Wab Kinew: My life in books
Wab Kinew is an activist, journalist, former Canada Reads champion — and now he's an author too. His memoir, The Reason You Walk, looks back at Wab's relationship with his father and how he grew from a troubled young teen into the community leader and devoted father he is today.
Here are some books that have shaped Wab's life and work.
The Road to Wounded Knee by Robert Burnette and John Koster
"The Road to Wounded Knee by Robert Burnette and John Koster gives an account of the history of the American west. I read it when I was a young teen and it rocked my world. It answered several questions I had growing up, like why do people outside my community view my people a different way than I do? I see my people as strong and proud and positive, but when I go to Winnipeg, that's not how people see us. It answered questions like why did the Canadian military get deployed in a community like mine in 1990. It gave me the historic context for all these things I grew up wondering. This was the book that changed my life in a lot of ways. It changed my outlook by providing a summary of history of a lot of experiences of native America."
The Autobiography of Malcolm X with Alex Haley
"The Autobiography of Malcolm X forced me to think about politics, political organizing, and the ethics of activism. I read it as a teenager, so it was pretty formative in shaping my world view. The transformation that he underwent — in embracing true Islam at the end of his life and renaming himself El-Hajj Malik El-Shabazz — laid the groundwork for how I think about reconciliation in Canada. You need to move beyond anger and retribution and towards compassion and being concerned with our fellow humanity."
What Becomes of the Broken Hearted? by Alan Duff
"What Becomes of the Broken Hearted? by Alan Duff is a sequel to Once Were Warriors, which is an amazing account of a Maori family living in New Zealand, dealing with the after-effects of colonization. What Becomes of the Broken Hearted? is even more powerful because it asks questions about how we put lives back together after they've been damaged. What role is there for people who have been very harmful, disrespectful to people in their lives? They aren't going anywhere, so how do we rehabilitate, how do we deal with them, how do we bring them back into the community? On a literary level, it's written in Maori slang, so it also opened up to my eyes to the power of using oral narrative when writing, with different uses of tense and language. It's a really amazing story."
Reservation Blues by Sherman Alexie
"Reservation Blues is the story of this quasi-indigenous, multi-genre fusion blues band that starts on a reserve in the Pacific Northwest, but it draws in a number of the things that make Sherman Alexie's writing amazing. He's the premiere voice of indigenous North America. This is because he speaks the many truths that we witness growing up in a reserve or a reservation or in the city as an indigenous person, but he also captures the humour. So much of his writing is laugh-out-loud funny. He hints at the spirituality. And yet, at its core, he has a strong instinct for what is good about people, what is their instinct, why people survive devastating experiences. To me, Sherman Alexie is the epitome of Native American writing."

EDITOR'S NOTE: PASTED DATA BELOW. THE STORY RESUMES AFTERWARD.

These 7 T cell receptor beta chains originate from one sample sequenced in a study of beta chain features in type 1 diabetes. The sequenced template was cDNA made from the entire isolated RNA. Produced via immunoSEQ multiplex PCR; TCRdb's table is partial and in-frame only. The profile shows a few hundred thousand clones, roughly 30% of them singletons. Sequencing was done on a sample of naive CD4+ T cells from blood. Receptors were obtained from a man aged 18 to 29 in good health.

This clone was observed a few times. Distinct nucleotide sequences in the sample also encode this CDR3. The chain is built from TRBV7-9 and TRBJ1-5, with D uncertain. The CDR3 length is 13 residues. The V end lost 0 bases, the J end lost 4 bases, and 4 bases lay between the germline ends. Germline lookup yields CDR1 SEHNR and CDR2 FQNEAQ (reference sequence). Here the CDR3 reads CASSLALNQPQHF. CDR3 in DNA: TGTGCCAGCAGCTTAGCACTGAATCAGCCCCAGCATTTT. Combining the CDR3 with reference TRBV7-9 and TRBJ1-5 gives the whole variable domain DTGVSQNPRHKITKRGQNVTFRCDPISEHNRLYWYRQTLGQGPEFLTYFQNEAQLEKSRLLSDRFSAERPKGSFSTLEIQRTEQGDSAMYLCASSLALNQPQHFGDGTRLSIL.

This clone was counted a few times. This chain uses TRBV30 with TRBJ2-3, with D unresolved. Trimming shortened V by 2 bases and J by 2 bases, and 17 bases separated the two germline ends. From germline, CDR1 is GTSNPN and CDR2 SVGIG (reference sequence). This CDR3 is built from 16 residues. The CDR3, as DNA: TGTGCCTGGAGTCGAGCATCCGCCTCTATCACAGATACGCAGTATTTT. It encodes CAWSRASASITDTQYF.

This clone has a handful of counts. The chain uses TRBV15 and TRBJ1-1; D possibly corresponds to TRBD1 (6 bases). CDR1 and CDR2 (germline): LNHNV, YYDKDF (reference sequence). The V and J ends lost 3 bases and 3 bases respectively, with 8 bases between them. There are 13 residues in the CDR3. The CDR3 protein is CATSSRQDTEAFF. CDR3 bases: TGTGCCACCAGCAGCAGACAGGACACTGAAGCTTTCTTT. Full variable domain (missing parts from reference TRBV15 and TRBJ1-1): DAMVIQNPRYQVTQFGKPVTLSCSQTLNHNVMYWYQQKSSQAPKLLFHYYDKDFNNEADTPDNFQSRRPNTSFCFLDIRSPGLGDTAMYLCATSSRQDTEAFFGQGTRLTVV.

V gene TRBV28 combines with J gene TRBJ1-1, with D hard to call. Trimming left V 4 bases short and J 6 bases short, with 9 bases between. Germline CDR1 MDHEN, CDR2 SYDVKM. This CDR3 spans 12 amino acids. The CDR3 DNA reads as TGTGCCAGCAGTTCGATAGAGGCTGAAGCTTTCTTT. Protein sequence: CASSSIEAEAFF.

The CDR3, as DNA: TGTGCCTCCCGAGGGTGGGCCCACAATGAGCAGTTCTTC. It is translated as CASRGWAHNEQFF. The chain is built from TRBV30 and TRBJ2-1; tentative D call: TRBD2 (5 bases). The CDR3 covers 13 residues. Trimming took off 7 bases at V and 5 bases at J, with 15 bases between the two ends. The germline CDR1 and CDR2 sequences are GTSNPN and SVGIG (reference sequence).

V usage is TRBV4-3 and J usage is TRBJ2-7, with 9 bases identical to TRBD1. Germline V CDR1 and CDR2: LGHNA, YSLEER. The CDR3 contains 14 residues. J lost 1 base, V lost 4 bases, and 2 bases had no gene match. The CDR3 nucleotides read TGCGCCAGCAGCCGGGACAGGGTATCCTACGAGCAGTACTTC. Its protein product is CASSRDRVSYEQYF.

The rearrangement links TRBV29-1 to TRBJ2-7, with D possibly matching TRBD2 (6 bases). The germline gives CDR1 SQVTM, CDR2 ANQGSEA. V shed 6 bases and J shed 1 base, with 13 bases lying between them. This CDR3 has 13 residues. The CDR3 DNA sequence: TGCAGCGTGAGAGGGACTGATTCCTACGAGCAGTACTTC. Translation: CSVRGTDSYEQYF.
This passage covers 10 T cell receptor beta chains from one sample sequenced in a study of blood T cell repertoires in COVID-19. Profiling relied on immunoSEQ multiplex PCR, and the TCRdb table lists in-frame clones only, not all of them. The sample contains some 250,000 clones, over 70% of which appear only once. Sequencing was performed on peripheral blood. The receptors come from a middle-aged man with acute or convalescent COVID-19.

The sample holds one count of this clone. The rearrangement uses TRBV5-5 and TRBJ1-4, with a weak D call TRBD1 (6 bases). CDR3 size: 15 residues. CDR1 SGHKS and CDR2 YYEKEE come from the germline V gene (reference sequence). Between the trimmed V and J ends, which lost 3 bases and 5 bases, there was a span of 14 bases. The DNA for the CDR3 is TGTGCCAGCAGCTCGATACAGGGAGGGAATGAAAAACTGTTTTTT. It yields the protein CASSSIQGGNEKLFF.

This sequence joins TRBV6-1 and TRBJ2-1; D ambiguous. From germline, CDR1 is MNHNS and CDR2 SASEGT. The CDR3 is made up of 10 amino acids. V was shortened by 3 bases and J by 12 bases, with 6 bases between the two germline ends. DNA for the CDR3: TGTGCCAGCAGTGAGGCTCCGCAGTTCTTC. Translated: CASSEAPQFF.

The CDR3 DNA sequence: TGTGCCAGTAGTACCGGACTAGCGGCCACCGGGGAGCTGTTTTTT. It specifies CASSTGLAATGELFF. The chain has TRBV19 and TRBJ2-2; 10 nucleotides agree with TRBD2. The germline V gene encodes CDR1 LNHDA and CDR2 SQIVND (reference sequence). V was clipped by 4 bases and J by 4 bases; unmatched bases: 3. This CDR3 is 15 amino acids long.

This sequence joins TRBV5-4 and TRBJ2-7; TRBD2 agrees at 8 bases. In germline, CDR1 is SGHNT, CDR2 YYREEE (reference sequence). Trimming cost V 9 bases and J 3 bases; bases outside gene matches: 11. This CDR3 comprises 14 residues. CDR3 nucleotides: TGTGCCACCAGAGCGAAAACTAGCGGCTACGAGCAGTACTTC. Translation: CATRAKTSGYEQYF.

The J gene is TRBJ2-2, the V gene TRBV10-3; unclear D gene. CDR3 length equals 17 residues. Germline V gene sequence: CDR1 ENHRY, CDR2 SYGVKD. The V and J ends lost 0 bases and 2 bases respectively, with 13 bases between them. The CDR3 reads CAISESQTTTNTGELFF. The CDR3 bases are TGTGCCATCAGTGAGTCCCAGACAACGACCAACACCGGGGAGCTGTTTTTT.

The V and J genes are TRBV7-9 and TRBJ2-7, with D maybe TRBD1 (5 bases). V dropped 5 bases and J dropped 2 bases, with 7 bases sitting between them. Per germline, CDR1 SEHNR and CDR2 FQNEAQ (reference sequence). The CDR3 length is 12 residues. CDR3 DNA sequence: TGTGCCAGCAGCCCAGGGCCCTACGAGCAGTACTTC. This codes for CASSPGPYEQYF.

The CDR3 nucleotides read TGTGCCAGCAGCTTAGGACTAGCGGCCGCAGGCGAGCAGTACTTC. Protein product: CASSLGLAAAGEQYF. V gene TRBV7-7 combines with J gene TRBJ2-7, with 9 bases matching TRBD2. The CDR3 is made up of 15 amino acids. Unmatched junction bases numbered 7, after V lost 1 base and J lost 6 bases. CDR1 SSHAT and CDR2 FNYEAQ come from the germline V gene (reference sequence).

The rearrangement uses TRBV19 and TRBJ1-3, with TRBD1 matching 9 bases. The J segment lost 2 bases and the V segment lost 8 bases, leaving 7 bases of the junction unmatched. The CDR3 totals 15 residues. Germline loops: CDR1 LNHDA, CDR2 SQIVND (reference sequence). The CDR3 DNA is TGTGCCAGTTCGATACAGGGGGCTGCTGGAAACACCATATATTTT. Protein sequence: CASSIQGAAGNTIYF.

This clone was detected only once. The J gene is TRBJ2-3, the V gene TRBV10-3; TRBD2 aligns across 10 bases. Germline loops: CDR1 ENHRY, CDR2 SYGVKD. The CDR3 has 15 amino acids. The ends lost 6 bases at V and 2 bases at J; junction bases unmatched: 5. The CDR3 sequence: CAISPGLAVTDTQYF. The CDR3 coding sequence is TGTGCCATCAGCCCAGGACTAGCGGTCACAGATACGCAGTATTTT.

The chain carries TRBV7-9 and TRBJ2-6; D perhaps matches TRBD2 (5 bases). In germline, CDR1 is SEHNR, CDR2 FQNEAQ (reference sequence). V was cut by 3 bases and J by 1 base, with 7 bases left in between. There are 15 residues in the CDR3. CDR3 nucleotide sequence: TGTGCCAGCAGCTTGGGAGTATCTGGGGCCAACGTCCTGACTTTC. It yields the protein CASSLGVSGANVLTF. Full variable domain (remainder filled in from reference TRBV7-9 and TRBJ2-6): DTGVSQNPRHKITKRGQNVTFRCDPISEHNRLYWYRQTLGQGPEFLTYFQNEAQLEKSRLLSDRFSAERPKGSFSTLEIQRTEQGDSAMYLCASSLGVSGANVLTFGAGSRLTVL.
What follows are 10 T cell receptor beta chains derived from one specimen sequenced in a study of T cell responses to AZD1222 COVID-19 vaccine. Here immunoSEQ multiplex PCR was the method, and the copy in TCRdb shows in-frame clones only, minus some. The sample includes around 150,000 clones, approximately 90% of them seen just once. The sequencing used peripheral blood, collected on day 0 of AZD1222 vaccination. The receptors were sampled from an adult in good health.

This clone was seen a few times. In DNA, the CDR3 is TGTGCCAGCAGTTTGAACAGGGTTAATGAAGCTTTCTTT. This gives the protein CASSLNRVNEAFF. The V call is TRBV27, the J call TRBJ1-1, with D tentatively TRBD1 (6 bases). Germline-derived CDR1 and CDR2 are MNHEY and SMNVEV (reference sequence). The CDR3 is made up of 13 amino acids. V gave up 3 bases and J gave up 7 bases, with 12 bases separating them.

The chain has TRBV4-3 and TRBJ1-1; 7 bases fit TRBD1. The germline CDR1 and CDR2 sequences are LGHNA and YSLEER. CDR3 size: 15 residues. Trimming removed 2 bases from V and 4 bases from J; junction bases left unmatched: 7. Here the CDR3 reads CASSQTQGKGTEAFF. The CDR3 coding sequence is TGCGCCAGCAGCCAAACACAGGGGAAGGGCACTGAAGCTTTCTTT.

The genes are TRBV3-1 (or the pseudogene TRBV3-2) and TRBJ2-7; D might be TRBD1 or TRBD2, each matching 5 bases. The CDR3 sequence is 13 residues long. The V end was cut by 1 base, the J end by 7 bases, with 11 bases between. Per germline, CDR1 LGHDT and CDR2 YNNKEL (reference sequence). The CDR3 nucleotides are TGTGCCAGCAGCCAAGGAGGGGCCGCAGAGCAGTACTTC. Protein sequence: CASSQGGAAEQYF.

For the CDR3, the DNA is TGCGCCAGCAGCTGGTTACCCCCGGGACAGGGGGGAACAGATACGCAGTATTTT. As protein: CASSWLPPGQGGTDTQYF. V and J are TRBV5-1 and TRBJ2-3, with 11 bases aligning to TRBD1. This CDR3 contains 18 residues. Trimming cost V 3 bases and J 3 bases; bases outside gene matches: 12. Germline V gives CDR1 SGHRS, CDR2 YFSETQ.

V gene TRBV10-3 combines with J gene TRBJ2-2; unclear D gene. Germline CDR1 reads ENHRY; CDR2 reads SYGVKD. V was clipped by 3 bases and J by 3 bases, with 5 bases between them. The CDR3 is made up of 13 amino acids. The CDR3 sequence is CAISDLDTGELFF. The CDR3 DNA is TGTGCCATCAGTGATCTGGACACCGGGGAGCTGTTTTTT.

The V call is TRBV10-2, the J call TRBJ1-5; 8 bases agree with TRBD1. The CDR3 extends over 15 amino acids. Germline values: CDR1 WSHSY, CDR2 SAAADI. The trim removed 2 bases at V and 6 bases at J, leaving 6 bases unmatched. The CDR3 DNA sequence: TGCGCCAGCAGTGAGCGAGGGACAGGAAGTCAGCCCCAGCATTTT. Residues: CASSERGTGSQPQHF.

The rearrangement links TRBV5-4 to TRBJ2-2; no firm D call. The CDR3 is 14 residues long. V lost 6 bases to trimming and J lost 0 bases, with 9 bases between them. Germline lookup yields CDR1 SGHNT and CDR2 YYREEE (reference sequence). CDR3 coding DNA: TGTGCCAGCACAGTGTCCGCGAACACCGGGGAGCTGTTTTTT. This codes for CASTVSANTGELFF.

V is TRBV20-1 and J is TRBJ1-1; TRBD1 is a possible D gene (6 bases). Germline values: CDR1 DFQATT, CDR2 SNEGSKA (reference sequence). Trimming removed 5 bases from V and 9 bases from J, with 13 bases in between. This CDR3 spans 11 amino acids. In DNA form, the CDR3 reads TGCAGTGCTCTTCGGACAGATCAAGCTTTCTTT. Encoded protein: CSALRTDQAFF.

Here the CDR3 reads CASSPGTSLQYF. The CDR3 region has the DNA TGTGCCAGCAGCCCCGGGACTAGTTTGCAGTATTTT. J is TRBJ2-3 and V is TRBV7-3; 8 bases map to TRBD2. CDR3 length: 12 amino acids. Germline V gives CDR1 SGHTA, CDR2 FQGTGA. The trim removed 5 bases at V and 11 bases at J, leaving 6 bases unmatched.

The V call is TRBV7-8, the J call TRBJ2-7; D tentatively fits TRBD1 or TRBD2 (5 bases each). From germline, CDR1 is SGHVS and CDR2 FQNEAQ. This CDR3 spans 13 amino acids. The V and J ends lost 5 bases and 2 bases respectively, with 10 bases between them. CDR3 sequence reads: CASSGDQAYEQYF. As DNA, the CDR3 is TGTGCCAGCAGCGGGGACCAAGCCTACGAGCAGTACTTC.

Things Fall Apart by Chinua Achebe
"Things Fall Apart by Chinua Achebe is a master work. It was an African writer re-taking the narrative of colonization and retelling that story from the indigenous African perspective. But beyond that, it's an amazing work of storytelling. It is an epic tragedy of this man and what happens when, not just your family and your life, but your entire civilization falls apart around you. What is left? Who are you then? It asks the questions I think a lot of people are asking themselves now, whether they are native to Canada or indigenous Africans or displaced people around the world. I was a warrior, what am I now? I was an intellectual, what am I now? I was a spiritual person, what am I now? Those are questions almost all of us ask in the post-modern era. The identities that were constructed for us in the past no longer seem to apply, so who am I? It also speaks to colonialism, but it also speaks to a much broader, much more robust truth that all of us are seeking."
This Changes Everything by Naomi Klein
"I loved This Changes Everything by Naomi Klein. It does change everything. It's an issue that I've tried to be very balanced and level-headed about and try not to fall into the hyperbole on either side. But combined with what's happened in our country over the last few years, I recognise that a lot of what Naomi Klein argues is true and particularly strong, for me, was her argument around divestment. Divesting from oil and gas may not be the most efficient way to exert economic influence on the carbon extraction industry but it is a way for students, for people in the general public, to say we are committed to changing for the benefit of the environment and we want to the carbon extraction companies that we don't think their behaviour is ethical and they need to change now. It's helped me crystallize my thinking about what I think is one of the great issues of our time."